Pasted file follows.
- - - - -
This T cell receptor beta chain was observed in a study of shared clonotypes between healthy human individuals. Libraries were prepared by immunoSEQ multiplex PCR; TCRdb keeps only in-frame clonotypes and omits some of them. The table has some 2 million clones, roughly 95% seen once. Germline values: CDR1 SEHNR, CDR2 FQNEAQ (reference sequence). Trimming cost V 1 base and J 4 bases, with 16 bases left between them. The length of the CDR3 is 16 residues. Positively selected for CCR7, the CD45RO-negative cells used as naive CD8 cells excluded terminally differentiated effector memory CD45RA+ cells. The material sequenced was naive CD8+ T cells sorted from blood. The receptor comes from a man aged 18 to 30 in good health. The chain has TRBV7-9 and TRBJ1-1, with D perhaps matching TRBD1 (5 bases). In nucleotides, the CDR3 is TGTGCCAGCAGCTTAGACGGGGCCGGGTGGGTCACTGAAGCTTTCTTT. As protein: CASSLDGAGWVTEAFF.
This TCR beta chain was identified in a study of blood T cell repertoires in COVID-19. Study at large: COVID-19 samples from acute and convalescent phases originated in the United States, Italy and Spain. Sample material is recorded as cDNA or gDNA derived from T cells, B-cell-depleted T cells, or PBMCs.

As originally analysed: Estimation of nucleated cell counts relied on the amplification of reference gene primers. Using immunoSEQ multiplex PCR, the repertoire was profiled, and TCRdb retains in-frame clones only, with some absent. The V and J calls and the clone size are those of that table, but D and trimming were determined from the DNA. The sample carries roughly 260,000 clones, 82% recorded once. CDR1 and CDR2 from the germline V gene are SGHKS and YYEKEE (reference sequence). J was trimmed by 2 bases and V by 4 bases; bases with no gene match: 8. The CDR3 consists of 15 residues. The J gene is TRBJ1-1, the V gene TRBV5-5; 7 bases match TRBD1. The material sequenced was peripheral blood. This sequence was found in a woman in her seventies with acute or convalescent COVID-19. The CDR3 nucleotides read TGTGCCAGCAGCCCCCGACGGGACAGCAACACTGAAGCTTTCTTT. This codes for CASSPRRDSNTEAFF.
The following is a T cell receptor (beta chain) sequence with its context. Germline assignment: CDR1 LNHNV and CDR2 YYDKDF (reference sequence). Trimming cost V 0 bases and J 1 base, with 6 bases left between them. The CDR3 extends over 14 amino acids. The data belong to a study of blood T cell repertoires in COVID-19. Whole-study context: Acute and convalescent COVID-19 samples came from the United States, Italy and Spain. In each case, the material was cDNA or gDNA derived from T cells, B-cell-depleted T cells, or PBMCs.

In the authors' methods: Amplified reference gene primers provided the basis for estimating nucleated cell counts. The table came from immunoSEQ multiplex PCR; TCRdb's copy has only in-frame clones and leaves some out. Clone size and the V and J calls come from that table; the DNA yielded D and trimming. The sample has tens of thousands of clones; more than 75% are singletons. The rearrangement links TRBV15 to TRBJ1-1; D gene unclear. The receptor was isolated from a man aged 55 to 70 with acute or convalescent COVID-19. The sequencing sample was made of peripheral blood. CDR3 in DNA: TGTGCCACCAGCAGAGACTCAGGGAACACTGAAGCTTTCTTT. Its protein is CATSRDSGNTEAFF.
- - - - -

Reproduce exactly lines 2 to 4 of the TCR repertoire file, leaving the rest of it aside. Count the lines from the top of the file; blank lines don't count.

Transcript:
This TCR beta chain was identified in a study of blood T cell repertoires in COVID-19. Study at large: COVID-19 samples from acute and convalescent phases originated in the United States, Italy and Spain. Sample material is recorded as cDNA or gDNA derived from T cells, B-cell-depleted T cells, or PBMCs.

As originally analysed: Estimation of nucleated cell counts relied on the amplification of reference gene primers. Using immunoSEQ multiplex PCR, the repertoire was profiled, and TCRdb retains in-frame clones only, with some absent. The V and J calls and the clone size are those of that table, but D and trimming were determined from the DNA. The sample carries roughly 260,000 clones, 82% recorded once. CDR1 and CDR2 from the germline V gene are SGHKS and YYEKEE (reference sequence). J was trimmed by 2 bases and V by 4 bases; bases with no gene match: 8. The CDR3 consists of 15 residues. The J gene is TRBJ1-1, the V gene TRBV5-5; 7 bases match TRBD1. The material sequenced was peripheral blood. This sequence was found in a woman in her seventies with acute or convalescent COVID-19. The CDR3 nucleotides read TGTGCCAGCAGCCCCCGACGGGACAGCAACACTGAAGCTTTCTTT. This codes for CASSPRRDSNTEAFF.
The following is a T cell receptor (beta chain) sequence with its context. Germline assignment: CDR1 LNHNV and CDR2 YYDKDF (reference sequence). Trimming cost V 0 bases and J 1 base, with 6 bases left between them. The CDR3 extends over 14 amino acids. The data belong to a study of blood T cell repertoires in COVID-19. Whole-study context: Acute and convalescent COVID-19 samples came from the United States, Italy and Spain. In each case, the material was cDNA or gDNA derived from T cells, B-cell-depleted T cells, or PBMCs.